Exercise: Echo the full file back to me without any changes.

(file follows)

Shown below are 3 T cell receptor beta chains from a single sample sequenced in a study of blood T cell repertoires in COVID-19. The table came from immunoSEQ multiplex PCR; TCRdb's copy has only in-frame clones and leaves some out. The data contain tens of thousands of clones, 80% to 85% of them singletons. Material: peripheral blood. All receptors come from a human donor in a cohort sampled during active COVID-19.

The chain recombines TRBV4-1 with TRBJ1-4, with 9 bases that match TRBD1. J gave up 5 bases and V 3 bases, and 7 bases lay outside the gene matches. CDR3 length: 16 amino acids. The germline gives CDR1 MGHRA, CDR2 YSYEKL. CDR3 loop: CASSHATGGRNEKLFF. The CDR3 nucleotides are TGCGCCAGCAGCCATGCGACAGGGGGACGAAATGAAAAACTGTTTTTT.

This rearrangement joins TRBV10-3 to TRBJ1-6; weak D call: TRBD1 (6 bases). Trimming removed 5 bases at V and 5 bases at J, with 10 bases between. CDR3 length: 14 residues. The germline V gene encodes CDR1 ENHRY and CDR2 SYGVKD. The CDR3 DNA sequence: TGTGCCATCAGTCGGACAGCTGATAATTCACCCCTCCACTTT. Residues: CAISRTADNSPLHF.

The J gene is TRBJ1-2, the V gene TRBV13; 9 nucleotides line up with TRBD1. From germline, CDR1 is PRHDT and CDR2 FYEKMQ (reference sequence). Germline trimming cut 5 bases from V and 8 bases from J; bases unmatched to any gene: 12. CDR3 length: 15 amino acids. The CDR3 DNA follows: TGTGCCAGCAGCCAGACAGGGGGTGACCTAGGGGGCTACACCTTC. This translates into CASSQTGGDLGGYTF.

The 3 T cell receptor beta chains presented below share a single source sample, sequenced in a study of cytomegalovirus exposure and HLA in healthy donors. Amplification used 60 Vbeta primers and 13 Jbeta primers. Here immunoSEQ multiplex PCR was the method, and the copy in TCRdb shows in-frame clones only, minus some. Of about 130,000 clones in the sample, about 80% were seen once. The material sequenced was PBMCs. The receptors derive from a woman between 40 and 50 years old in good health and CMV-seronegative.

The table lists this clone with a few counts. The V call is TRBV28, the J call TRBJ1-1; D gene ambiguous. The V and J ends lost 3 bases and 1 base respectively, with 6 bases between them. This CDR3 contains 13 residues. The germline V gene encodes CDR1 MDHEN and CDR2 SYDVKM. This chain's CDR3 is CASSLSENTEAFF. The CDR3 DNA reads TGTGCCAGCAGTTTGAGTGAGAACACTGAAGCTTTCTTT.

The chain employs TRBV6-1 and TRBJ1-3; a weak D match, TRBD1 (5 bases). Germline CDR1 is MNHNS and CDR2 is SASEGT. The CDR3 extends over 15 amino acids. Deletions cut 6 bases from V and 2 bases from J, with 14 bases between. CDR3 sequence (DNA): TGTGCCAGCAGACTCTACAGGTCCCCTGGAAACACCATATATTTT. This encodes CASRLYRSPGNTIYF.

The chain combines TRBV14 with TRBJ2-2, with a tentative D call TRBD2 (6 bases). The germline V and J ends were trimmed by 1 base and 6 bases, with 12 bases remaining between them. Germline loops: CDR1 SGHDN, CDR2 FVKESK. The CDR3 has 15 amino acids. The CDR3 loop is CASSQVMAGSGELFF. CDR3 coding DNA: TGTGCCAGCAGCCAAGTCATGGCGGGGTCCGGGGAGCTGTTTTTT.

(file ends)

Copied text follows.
Shown below are 3 T cell receptor beta chains from a single sample sequenced in a study of blood T cell repertoires in COVID-19. The table came from immunoSEQ multiplex PCR; TCRdb's copy has only in-frame clones and leaves some out. The data contain tens of thousands of clones, 80% to 85% of them singletons. Material: peripheral blood. All receptors come from a human donor in a cohort sampled during active COVID-19.

The chain recombines TRBV4-1 with TRBJ1-4, with 9 bases that match TRBD1. J gave up 5 bases and V 3 bases, and 7 bases lay outside the gene matches. CDR3 length: 16 amino acids. The germline gives CDR1 MGHRA, CDR2 YSYEKL. CDR3 loop: CASSHATGGRNEKLFF. The CDR3 nucleotides are TGCGCCAGCAGCCATGCGACAGGGGGACGAAATGAAAAACTGTTTTTT.

This rearrangement joins TRBV10-3 to TRBJ1-6; weak D call: TRBD1 (6 bases). Trimming removed 5 bases at V and 5 bases at J, with 10 bases between. CDR3 length: 14 residues. The germline V gene encodes CDR1 ENHRY and CDR2 SYGVKD. The CDR3 DNA sequence: TGTGCCATCAGTCGGACAGCTGATAATTCACCCCTCCACTTT. Residues: CAISRTADNSPLHF.

The J gene is TRBJ1-2, the V gene TRBV13; 9 nucleotides line up with TRBD1. From germline, CDR1 is PRHDT and CDR2 FYEKMQ (reference sequence). Germline trimming cut 5 bases from V and 8 bases from J; bases unmatched to any gene: 12. CDR3 length: 15 amino acids. The CDR3 DNA follows: TGTGCCAGCAGCCAGACAGGGGGTGACCTAGGGGGCTACACCTTC. This translates into CASSQTGGDLGGYTF.

The 3 T cell receptor beta chains presented below share a single source sample, sequenced in a study of cytomegalovirus exposure and HLA in healthy donors. Amplification used 60 Vbeta primers and 13 Jbeta primers. Here immunoSEQ multiplex PCR was the method, and the copy in TCRdb shows in-frame clones only, minus some. Of about 130,000 clones in the sample, about 80% were seen once. The material sequenced was PBMCs. The receptors derive from a woman between 40 and 50 years old in good health and CMV-seronegative.

The table lists this clone with a few counts. The V call is TRBV28, the J call TRBJ1-1; D gene ambiguous. The V and J ends lost 3 bases and 1 base respectively, with 6 bases between them. This CDR3 contains 13 residues. The germline V gene encodes CDR1 MDHEN and CDR2 SYDVKM. This chain's CDR3 is CASSLSENTEAFF. The CDR3 DNA reads TGTGCCAGCAGTTTGAGTGAGAACACTGAAGCTTTCTTT.

The chain employs TRBV6-1 and TRBJ1-3; a weak D match, TRBD1 (5 bases). Germline CDR1 is MNHNS and CDR2 is SASEGT. The CDR3 extends over 15 amino acids. Deletions cut 6 bases from V and 2 bases from J, with 14 bases between. CDR3 sequence (DNA): TGTGCCAGCAGACTCTACAGGTCCCCTGGAAACACCATATATTTT. This encodes CASRLYRSPGNTIYF.

The chain combines TRBV14 with TRBJ2-2, with a tentative D call TRBD2 (6 bases). The germline V and J ends were trimmed by 1 base and 6 bases, with 12 bases remaining between them. Germline loops: CDR1 SGHDN, CDR2 FVKESK. The CDR3 has 15 amino acids. The CDR3 loop is CASSQVMAGSGELFF. CDR3 coding DNA: TGTGCCAGCAGCCAAGTCATGGCGGGGTCCGGGGAGCTGTTTTTT.